An About page should communicate things in a glance as much as possible.

Include more detail for those that want it, but make it easier for skimmers - and that really is most people - to get the most relevant information immediately, so they can quickly connect. Some people will read it all, most won’t.

  • Use lots of white space. Don’t write long paragraphs with chunks of text. 

  • Use sub headings or dot points if relevant to break down lists. (But if you need more than a couple of subheadings, you've got too much info.)

  • Use images effectively.

  • Start with why your customer came to your website in the first place. Make it clear this is about them immediately.

    Put the most relevant information at the start, and the extra details at the end for the people who do read it all.

  • Keep it short. Almost always, shorter is better. You don’t need to tell people everything here. 

    The rest of your website, business, offerings and branding all work together to communicate the whole picture - your About Page is just one part of that. 

    So keep it to the point.

  • Include a few testimonials if you have them - these ones can be focused on what people have said about your more than a particular product or service.

  • Provide a logical next step - some sort of call to action or a clear and relevant place to go next. This is what a lot of About Pages miss.

    Whether that is an opt-in offer, an invitation to book a intro session with you, a suggestion of one or two blog posts to start with, a Facebook page or group to join etc. - give them something useful and clear to do while they are there (hopefully) feeling connected with you and your business.

    You can include more than one, but don’t throw everything at them. Don’t make them think. Don’t overwhelm them with choice. So just one or two is best.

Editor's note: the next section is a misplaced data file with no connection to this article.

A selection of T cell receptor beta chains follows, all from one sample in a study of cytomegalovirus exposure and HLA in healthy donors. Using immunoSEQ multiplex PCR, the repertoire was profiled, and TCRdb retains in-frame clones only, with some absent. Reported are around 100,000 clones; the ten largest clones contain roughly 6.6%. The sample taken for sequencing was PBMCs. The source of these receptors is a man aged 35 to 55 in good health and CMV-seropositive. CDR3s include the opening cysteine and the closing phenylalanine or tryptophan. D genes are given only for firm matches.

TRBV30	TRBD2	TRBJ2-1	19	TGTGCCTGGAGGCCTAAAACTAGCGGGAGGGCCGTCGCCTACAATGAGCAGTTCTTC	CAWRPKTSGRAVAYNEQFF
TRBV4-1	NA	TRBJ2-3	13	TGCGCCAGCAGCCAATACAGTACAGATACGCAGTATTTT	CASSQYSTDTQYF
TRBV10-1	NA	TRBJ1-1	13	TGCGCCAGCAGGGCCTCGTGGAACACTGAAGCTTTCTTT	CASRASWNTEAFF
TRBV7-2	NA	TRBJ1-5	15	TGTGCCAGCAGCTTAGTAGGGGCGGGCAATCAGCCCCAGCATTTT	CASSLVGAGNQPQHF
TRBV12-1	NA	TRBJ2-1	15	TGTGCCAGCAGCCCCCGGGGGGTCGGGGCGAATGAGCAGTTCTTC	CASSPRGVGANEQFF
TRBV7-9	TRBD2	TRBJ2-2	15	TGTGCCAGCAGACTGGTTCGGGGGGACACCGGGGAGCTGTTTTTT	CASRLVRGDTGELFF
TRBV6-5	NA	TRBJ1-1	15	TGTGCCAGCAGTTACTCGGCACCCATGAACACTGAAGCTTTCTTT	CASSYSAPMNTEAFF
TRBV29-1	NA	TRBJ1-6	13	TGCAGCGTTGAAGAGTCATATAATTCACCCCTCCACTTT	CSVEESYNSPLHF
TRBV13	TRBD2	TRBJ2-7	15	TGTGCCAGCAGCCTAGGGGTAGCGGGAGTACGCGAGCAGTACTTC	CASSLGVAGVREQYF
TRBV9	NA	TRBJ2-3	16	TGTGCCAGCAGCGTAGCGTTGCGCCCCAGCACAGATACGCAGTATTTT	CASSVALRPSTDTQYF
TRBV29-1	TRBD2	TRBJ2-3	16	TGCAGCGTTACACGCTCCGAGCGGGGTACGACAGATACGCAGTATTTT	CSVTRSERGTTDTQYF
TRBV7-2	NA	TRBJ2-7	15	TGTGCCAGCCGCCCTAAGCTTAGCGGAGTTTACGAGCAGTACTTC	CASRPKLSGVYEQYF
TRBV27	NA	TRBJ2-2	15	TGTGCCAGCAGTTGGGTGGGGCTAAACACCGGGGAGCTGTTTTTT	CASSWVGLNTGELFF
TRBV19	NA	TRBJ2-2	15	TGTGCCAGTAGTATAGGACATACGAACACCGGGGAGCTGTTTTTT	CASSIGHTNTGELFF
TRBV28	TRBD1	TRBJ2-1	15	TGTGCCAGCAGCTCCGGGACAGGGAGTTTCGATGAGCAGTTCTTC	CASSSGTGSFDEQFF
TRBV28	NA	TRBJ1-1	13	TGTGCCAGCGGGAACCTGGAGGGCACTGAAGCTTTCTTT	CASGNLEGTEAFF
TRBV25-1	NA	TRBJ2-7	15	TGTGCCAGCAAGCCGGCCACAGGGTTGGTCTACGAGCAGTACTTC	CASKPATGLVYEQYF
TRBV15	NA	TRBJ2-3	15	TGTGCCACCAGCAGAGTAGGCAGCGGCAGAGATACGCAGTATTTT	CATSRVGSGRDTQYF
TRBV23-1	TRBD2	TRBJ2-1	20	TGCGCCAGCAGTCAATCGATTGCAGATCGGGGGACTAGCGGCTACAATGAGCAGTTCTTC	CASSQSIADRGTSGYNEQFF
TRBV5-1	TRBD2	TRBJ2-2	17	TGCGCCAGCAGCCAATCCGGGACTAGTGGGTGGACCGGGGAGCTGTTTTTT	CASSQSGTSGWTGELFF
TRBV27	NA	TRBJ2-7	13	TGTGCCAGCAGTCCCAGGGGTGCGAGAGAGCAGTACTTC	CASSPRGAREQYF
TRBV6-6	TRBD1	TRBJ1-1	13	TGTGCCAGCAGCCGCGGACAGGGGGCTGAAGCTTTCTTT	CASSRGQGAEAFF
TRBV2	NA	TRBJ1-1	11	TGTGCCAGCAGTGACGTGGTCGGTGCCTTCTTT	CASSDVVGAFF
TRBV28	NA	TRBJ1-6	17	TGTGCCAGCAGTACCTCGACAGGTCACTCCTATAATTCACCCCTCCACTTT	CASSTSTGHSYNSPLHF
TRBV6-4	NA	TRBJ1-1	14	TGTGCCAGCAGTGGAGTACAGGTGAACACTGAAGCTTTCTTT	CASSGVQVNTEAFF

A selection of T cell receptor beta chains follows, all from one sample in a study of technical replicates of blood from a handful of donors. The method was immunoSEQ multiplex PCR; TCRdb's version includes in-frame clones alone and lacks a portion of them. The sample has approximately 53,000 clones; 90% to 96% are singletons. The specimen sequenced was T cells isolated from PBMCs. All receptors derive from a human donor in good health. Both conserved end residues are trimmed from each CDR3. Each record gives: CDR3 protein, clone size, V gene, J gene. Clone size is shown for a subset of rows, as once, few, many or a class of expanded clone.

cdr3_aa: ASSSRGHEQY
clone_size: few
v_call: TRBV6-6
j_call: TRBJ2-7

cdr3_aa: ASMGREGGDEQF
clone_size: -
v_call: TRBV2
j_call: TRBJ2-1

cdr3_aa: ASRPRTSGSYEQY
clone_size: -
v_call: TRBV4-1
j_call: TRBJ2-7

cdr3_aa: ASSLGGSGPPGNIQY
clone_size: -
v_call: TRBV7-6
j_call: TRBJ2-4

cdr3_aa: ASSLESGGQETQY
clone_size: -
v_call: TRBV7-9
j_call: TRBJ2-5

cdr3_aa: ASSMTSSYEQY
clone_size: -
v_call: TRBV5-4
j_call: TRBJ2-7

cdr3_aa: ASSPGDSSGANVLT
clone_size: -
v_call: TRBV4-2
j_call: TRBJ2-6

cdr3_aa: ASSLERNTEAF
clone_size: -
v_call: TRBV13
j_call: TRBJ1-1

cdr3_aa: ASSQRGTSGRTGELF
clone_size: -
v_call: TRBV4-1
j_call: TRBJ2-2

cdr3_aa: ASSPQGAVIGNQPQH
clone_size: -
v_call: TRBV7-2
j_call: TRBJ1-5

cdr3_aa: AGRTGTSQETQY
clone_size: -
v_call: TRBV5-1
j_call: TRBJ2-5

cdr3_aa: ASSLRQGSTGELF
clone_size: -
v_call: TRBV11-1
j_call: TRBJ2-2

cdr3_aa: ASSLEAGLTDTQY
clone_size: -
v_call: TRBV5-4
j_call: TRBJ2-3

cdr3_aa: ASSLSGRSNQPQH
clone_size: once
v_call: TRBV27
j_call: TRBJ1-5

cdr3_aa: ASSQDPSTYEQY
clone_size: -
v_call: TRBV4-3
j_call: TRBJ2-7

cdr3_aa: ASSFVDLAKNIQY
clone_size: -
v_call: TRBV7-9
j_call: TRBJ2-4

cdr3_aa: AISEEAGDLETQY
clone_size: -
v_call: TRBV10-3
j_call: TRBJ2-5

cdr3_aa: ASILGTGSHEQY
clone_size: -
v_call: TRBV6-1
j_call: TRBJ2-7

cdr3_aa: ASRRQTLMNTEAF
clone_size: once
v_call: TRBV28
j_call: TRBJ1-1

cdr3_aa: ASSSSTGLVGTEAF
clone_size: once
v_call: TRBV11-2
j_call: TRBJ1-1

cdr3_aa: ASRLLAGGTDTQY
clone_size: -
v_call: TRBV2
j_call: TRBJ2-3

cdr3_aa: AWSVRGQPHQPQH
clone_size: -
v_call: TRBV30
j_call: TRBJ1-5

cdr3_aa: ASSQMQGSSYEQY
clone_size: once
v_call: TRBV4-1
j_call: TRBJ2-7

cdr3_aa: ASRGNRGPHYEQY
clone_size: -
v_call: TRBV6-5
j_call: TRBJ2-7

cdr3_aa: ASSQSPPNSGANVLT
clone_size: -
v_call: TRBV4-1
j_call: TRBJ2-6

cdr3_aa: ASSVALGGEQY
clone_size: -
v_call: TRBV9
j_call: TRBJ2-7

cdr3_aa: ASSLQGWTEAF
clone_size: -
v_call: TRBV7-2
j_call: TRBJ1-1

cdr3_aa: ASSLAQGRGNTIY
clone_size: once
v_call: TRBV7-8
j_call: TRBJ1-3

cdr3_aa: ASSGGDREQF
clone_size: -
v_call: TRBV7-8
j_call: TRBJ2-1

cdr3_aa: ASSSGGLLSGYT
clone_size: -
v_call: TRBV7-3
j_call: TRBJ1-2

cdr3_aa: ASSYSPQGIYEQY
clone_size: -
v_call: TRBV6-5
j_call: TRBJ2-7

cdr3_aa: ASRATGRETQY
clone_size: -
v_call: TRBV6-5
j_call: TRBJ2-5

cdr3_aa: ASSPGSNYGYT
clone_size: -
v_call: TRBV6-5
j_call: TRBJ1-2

Make it obvious what to do next. And make it something that invites them into your audience - so you have some way of keeping in touch and letting them see more of you.

  • Don’t lie.

    This should go without saying, but I’m not just talking about saying you have qualifications or experience you don’t actually have.

    It also means not pretending to be someone you are not. Don’t use language that is really not you, don’t pretend to love coffee just because you think all entrepreneurs or writers are meant to live on coffee etc.

    You only do this if you are insecure about the real you being enough. Which means you might not have done enough work on really being clear on you WHY for your own business, and you WHO - your ideal, soulmate, dream customers and clients - and HOW you serve them and offer solutions to their struggles and needs.

    You may also need to do more work on really being clear on your own strengths and quirks, and being confident that these are some of the exact things that make your business successful and a stand-out compared to others.

    So if you find yourself trying to embellish, go back to the facts, not hype. And go back to some of the basics about the foundation of your business and brand first.


And don’t be afraid to get feedback - from people are your ideal clients or customers, not just your mum or best friend. And don't be afraid to tweak it (or completely rewrite it) as you go. 

And at the end of the day, just be you, be real, and speak from the heart. That's why you got into business in the first place, right?


What do you struggle with most in writing your About Page? 

Share your thoughts